I started with Hamish Macbeth and progresed to Agatha Raisin, loving every book of both series. I just found the "House" series and can't believe I actually read and liked a romance! Mysteries are my favorites, but Beaton/Chesney captured my attention once again. I don't know if I'll continue with the series, since I found so many others that she's written, but I'm really glad I read "The Miser of Mayfair". I met some delightful new characters and found myself enjoying a genre I have shied away from for many years. It must be the writer, right?
I don't read printed books and I wish this question would go away..
Clint Bunsen, of course. He is the perfect person on which to build this story. He is put upon by most of the town, but suffers in silence and always gets at least a bit of revenge. I especially liked the reactionis of the usual participants in the parade when Clint outsted them. Mr. Berge and the bachelor farmers are priceless.
See above answer.
Of course. All Keillor books keep you engrossed. I not only read it in one sitting, I read it twice. And I laughed just as hard the second time.
"Liberty" is the story of the 4th of July parade in Lake Wobegon. Clint Bunsen has had the job of putting the parade (and the living flag) together for many years, but this year may be his last. His ideas for updating the parade are not welcomed, but without his help, the committee finds itself in trouble quickly.
I've never seen a review here from a reader of the book. Maybe it's time to replace this question.
Not on the edge of my seat, but I did happilly finish it.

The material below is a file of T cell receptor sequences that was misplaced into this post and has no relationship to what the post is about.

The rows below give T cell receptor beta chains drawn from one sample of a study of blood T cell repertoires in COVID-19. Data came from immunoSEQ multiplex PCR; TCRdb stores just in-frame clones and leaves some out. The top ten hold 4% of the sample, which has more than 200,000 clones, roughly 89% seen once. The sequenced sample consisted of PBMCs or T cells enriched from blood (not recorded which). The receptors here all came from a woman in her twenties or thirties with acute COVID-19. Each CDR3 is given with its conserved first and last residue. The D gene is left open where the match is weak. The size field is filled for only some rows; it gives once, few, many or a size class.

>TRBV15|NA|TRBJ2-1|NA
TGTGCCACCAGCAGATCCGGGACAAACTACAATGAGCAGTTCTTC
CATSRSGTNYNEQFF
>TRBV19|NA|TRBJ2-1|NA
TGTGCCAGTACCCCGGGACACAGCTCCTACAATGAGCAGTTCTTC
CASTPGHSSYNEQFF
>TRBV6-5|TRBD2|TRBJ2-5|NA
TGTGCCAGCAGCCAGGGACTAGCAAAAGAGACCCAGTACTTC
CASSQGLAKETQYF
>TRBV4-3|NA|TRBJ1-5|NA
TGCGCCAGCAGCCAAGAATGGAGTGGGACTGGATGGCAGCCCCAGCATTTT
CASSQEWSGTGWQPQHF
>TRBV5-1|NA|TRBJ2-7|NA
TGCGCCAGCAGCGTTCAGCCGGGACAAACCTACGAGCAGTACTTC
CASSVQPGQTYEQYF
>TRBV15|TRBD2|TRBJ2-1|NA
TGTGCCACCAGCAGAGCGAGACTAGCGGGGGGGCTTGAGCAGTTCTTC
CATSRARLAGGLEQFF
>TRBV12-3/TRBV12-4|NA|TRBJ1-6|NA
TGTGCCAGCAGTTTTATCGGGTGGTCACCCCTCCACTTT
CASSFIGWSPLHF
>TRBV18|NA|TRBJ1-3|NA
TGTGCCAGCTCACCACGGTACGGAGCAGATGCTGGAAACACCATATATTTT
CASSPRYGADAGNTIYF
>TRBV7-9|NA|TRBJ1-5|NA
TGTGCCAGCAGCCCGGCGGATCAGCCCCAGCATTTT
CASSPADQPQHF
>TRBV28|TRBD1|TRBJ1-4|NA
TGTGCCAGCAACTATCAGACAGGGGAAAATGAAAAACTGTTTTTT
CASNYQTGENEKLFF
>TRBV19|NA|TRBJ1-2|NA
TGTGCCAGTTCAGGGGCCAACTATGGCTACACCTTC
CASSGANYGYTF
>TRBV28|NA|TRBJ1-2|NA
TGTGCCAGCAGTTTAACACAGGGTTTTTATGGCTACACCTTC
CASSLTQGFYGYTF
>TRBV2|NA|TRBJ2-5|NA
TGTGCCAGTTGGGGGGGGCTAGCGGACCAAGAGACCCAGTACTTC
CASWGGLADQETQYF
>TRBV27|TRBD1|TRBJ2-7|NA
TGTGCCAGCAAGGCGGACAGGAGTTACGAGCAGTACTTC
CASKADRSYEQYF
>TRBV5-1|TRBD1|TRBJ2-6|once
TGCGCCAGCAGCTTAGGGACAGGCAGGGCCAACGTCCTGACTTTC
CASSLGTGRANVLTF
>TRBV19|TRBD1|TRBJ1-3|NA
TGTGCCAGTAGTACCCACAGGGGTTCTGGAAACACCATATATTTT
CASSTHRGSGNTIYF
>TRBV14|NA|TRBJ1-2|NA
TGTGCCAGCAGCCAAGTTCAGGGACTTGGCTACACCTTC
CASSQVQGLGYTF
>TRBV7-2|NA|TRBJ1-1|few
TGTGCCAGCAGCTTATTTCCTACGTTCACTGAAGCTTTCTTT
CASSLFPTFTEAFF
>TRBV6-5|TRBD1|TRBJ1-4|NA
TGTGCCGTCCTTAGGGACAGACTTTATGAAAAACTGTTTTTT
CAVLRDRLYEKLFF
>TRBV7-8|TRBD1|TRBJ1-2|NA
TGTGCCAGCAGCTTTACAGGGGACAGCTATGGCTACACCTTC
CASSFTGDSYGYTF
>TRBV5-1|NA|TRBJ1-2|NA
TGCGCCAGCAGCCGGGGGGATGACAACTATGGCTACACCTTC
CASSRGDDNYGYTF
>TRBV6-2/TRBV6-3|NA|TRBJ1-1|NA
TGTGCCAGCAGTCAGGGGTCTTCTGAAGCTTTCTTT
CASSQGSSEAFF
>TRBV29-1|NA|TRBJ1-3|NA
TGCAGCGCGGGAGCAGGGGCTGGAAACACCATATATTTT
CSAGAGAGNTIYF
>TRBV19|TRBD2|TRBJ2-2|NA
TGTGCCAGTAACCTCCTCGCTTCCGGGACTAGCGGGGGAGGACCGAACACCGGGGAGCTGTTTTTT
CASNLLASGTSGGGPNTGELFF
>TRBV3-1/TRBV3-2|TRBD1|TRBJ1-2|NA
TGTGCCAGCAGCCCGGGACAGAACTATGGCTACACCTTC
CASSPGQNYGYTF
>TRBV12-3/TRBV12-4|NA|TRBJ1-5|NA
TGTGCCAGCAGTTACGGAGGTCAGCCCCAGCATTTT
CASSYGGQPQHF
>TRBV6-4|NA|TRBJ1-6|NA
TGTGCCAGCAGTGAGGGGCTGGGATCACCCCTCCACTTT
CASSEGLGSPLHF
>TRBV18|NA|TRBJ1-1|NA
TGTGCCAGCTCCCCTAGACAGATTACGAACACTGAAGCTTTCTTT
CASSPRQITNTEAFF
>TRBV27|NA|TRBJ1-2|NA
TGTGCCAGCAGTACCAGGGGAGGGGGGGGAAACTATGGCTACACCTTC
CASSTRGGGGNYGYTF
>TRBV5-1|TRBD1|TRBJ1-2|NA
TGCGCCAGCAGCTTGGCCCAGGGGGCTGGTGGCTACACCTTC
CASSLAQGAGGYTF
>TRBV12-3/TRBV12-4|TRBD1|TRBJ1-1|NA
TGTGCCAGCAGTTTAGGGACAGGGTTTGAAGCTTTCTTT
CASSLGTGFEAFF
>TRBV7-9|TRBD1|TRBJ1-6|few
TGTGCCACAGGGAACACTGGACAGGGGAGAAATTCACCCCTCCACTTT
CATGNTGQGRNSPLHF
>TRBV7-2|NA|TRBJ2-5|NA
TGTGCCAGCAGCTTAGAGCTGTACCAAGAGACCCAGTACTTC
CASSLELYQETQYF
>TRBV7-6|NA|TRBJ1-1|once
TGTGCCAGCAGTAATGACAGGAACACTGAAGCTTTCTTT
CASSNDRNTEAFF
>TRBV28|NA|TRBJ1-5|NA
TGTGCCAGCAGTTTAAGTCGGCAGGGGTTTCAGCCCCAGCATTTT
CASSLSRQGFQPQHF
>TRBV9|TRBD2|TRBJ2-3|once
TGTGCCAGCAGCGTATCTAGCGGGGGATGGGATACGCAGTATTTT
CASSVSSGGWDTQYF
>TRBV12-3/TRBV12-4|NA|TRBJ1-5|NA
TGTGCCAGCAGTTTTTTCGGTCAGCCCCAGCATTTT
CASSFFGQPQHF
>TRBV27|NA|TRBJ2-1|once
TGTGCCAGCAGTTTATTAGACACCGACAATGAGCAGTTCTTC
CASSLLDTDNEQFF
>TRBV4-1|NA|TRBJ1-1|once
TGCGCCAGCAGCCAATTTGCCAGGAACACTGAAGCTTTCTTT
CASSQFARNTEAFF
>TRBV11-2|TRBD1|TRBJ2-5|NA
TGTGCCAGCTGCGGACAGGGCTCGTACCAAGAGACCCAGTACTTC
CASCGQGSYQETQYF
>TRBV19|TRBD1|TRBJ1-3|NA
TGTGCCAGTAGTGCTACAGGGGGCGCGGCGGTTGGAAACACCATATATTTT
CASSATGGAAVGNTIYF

Flexible, pleasing, erratic
Be sure you stock up on coffee first.
I was pleasanty surprised by this book. I thought it would be one of those summer reads that I could fall asleep during without missing much. It was actualy a story that engaged me pretty much from the beginning. The narrator is more good than bad, the characters are nicely drawn and the mystery is better than I had hoped, I don't really know why I bought it, but I'm glad I did and I will read following stories as well.
No - listening to it once took all my patience. It is definitely last on my list of Follett books.
No - Besides being a very long book, it's a disappointing offering from Ken Follett.
I think John Lee is one of the best narrators I have listened to.
Perhaps only the end of the Epilogue, when I realized some of the old characters were not going to be mentioned and the ones who were got only a few lines. They deserved better.
An overall disappointment after waiting so long for the book. The first two books are so good, as are most of Follett's books, but this one let us down.
I don't usually listen to books more than once, so I don't think so.
Stoner, of course. I couldn't believe I was so taken with a lonely, plodding, accepting man's daily life.
In the first few sentences, I didn't think I was going to like Mr. Fields narration, but after the first minute, I was totally immersed. He doesn't try to do extreme voices but rather just tells the story.
The interactions Stoner has with his parents after he leaves home are so stiff and stilted and yet very touching. His parents are wonderfully drawn characters and yet they have only a very small part in the book.
Some of the most wonderful books I've read come to me through the Daily Deal, as did this one. I so enjoyed the book that I have had a hard time getting interested in another. That doesn't happen to me often.
Light, fun, interesting.
When Georgiana goes to the wedding with Darcy.
I loved Georgiana's meetings with the Queen. Courtly comedy and brown bread with tea. A lovely combination.
No, although the first meeting with her grandfather was sweet.
This isn't a terrific mystery, but it is a fun book and perfectly suited to summer. I won't read the rest of the series quickly, but it will definitely stay on my "to be read" list.